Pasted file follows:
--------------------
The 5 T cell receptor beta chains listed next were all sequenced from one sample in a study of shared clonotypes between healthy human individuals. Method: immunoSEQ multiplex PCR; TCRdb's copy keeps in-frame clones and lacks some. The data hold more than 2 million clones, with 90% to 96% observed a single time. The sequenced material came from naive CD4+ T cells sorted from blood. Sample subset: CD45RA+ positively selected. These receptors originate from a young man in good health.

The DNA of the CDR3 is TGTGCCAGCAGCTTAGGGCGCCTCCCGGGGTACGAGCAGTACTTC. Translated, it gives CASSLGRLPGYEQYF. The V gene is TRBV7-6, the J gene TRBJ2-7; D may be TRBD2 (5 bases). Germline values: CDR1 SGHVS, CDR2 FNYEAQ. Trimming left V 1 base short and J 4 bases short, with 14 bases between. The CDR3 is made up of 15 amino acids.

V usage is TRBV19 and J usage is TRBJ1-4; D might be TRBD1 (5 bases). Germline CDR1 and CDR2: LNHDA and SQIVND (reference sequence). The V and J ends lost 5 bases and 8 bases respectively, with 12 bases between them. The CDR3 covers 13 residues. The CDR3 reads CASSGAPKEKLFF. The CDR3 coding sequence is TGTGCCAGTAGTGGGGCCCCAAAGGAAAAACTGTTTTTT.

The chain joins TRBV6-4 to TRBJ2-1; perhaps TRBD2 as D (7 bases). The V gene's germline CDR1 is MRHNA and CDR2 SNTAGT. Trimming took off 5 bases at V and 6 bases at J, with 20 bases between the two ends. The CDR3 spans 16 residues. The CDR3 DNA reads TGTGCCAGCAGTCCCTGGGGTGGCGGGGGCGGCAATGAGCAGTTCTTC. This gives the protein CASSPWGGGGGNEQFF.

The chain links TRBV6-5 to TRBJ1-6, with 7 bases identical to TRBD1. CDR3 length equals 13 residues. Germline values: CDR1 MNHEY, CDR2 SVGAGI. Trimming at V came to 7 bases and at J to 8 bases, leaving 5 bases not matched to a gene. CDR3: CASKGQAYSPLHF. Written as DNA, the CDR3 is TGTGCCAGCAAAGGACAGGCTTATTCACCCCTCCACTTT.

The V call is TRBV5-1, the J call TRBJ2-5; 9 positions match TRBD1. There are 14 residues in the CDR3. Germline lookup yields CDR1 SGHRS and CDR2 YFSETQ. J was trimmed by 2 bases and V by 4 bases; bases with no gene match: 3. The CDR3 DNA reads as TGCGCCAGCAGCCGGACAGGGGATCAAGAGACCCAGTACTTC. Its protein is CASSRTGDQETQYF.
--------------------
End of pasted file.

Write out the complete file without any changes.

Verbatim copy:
The 5 T cell receptor beta chains listed next were all sequenced from one sample in a study of shared clonotypes between healthy human individuals. Method: immunoSEQ multiplex PCR; TCRdb's copy keeps in-frame clones and lacks some. The data hold more than 2 million clones, with 90% to 96% observed a single time. The sequenced material came from naive CD4+ T cells sorted from blood. Sample subset: CD45RA+ positively selected. These receptors originate from a young man in good health.

The DNA of the CDR3 is TGTGCCAGCAGCTTAGGGCGCCTCCCGGGGTACGAGCAGTACTTC. Translated, it gives CASSLGRLPGYEQYF. The V gene is TRBV7-6, the J gene TRBJ2-7; D may be TRBD2 (5 bases). Germline values: CDR1 SGHVS, CDR2 FNYEAQ. Trimming left V 1 base short and J 4 bases short, with 14 bases between. The CDR3 is made up of 15 amino acids.

V usage is TRBV19 and J usage is TRBJ1-4; D might be TRBD1 (5 bases). Germline CDR1 and CDR2: LNHDA and SQIVND (reference sequence). The V and J ends lost 5 bases and 8 bases respectively, with 12 bases between them. The CDR3 covers 13 residues. The CDR3 reads CASSGAPKEKLFF. The CDR3 coding sequence is TGTGCCAGTAGTGGGGCCCCAAAGGAAAAACTGTTTTTT.

The chain joins TRBV6-4 to TRBJ2-1; perhaps TRBD2 as D (7 bases). The V gene's germline CDR1 is MRHNA and CDR2 SNTAGT. Trimming took off 5 bases at V and 6 bases at J, with 20 bases between the two ends. The CDR3 spans 16 residues. The CDR3 DNA reads TGTGCCAGCAGTCCCTGGGGTGGCGGGGGCGGCAATGAGCAGTTCTTC. This gives the protein CASSPWGGGGGNEQFF.

The chain links TRBV6-5 to TRBJ1-6, with 7 bases identical to TRBD1. CDR3 length equals 13 residues. Germline values: CDR1 MNHEY, CDR2 SVGAGI. Trimming at V came to 7 bases and at J to 8 bases, leaving 5 bases not matched to a gene. CDR3: CASKGQAYSPLHF. Written as DNA, the CDR3 is TGTGCCAGCAAAGGACAGGCTTATTCACCCCTCCACTTT.

The V call is TRBV5-1, the J call TRBJ2-5; 9 positions match TRBD1. There are 14 residues in the CDR3. Germline lookup yields CDR1 SGHRS and CDR2 YFSETQ. J was trimmed by 2 bases and V by 4 bases; bases with no gene match: 3. The CDR3 DNA reads as TGCGCCAGCAGCCGGACAGGGGATCAAGAGACCCAGTACTTC. Its protein is CASSRTGDQETQYF.